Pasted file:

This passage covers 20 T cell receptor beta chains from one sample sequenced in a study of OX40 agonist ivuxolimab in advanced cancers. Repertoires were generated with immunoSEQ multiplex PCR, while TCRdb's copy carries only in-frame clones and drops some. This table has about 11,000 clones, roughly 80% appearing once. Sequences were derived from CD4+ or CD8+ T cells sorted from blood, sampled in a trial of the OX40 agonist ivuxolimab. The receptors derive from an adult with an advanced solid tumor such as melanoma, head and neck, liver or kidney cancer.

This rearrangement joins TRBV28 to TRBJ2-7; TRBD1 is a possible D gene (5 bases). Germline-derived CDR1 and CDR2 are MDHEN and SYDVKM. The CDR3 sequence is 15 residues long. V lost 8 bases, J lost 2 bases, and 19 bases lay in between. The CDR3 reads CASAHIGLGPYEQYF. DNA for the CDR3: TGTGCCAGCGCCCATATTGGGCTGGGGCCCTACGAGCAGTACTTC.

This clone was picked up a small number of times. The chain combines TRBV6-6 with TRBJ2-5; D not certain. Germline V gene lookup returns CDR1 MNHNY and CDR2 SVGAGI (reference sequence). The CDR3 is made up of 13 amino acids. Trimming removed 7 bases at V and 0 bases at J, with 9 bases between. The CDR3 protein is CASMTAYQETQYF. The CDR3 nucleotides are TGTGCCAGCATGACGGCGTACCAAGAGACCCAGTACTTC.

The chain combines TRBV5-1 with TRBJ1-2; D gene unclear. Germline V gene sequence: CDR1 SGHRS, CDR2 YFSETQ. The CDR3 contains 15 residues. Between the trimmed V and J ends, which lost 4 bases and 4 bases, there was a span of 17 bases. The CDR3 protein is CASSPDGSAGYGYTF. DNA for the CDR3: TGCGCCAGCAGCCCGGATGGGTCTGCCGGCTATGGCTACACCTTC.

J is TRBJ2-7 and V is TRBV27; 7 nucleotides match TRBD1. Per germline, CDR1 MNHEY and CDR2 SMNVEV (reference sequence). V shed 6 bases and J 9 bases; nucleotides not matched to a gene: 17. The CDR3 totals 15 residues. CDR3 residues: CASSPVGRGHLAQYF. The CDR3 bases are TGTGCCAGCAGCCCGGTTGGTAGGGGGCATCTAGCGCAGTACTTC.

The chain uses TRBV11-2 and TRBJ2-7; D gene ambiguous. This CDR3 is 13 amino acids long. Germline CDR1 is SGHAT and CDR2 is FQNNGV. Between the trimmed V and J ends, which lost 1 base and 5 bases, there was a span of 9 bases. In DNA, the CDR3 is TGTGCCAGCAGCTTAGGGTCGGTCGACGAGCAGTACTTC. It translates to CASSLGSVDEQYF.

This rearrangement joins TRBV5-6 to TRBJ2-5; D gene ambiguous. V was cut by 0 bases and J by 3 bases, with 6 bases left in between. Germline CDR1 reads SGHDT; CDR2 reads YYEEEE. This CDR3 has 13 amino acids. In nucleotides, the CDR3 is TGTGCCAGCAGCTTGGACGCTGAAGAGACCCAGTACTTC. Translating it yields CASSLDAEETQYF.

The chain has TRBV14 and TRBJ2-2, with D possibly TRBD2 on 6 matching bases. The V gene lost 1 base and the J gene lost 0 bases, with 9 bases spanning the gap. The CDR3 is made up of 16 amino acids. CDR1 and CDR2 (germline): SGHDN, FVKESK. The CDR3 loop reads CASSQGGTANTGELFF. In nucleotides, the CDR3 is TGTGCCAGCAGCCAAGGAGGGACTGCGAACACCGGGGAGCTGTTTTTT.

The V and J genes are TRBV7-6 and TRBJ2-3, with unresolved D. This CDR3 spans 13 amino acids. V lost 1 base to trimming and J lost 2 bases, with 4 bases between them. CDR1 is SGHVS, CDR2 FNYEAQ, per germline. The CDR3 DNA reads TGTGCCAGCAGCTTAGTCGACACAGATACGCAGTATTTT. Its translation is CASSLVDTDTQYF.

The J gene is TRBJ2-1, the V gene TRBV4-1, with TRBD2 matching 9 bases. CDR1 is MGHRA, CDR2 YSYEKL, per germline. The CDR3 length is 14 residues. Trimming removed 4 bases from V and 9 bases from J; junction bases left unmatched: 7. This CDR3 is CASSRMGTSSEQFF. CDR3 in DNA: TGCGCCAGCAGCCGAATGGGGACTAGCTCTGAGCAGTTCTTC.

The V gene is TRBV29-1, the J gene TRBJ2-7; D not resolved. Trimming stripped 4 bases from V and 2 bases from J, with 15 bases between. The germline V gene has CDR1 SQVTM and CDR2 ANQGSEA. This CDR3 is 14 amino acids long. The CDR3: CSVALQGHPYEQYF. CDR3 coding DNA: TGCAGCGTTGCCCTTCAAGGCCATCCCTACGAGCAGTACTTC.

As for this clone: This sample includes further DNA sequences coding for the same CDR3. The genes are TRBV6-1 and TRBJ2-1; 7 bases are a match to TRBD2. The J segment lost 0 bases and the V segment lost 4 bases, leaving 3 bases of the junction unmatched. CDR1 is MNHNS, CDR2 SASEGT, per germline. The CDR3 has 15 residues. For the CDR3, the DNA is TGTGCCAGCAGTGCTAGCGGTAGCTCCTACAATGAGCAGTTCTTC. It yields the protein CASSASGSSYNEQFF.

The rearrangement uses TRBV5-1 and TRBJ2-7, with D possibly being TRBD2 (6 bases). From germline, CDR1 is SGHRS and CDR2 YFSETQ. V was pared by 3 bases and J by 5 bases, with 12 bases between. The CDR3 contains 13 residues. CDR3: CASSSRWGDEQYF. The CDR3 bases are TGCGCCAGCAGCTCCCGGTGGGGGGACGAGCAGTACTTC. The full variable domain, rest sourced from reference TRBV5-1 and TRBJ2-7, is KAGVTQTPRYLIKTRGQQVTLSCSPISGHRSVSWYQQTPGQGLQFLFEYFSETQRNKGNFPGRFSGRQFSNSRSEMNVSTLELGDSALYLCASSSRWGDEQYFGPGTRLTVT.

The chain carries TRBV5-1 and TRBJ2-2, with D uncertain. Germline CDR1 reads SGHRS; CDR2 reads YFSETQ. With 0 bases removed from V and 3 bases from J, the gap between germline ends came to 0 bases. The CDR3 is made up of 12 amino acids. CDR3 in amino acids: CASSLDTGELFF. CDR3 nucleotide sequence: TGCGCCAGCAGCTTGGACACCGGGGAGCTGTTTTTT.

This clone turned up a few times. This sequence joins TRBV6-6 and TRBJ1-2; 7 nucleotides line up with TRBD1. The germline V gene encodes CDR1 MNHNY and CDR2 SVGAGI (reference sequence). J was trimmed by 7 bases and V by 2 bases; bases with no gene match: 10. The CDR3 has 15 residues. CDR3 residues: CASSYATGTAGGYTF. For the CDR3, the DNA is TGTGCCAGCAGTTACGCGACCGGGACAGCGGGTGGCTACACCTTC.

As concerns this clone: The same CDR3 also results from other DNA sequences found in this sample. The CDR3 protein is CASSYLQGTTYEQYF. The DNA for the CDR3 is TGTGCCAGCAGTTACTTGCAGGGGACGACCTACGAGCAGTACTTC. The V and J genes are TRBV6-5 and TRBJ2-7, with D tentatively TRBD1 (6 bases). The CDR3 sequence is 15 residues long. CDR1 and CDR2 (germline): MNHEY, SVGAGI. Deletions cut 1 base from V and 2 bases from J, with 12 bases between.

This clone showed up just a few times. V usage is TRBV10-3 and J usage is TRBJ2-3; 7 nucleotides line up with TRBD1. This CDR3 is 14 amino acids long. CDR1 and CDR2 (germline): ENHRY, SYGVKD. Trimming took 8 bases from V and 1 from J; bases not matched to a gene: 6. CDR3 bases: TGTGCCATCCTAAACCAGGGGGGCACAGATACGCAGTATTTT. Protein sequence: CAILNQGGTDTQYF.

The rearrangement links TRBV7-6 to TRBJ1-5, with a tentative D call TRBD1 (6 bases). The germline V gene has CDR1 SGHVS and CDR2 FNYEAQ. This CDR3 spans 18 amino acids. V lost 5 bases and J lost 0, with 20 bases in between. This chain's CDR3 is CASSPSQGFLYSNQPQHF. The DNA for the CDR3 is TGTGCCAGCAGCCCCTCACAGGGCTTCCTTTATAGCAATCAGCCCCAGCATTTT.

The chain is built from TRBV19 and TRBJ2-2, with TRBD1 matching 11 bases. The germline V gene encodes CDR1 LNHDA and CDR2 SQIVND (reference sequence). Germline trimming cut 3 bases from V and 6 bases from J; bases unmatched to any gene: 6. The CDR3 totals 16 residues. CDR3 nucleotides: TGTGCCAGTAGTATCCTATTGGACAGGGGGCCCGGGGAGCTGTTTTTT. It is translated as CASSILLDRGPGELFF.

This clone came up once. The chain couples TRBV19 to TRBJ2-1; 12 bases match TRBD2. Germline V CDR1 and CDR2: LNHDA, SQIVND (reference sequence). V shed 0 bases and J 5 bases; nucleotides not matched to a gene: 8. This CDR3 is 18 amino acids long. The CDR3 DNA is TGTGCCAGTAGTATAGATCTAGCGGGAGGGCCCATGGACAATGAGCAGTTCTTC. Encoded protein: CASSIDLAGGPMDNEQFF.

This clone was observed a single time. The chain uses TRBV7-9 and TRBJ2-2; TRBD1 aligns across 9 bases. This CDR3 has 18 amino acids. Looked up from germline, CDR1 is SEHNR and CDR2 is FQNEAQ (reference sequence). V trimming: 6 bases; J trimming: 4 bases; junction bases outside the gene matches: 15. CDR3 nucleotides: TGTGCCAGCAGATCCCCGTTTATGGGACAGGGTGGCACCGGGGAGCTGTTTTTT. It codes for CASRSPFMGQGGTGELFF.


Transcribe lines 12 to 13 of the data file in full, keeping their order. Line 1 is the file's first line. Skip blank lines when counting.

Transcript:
As for this clone: This sample includes further DNA sequences coding for the same CDR3. The genes are TRBV6-1 and TRBJ2-1; 7 bases are a match to TRBD2. The J segment lost 0 bases and the V segment lost 4 bases, leaving 3 bases of the junction unmatched. CDR1 is MNHNS, CDR2 SASEGT, per germline. The CDR3 has 15 residues. For the CDR3, the DNA is TGTGCCAGCAGTGCTAGCGGTAGCTCCTACAATGAGCAGTTCTTC. It yields the protein CASSASGSSYNEQFF.

The rearrangement uses TRBV5-1 and TRBJ2-7, with D possibly being TRBD2 (6 bases). From germline, CDR1 is SGHRS and CDR2 YFSETQ. V was pared by 3 bases and J by 5 bases, with 12 bases between. The CDR3 contains 13 residues. CDR3: CASSSRWGDEQYF. The CDR3 bases are TGCGCCAGCAGCTCCCGGTGGGGGGACGAGCAGTACTTC. The full variable domain, rest sourced from reference TRBV5-1 and TRBJ2-7, is KAGVTQTPRYLIKTRGQQVTLSCSPISGHRSVSWYQQTPGQGLQFLFEYFSETQRNKGNFPGRFSGRQFSNSRSEMNVSTLELGDSALYLCASSSRWGDEQYFGPGTRLTVT.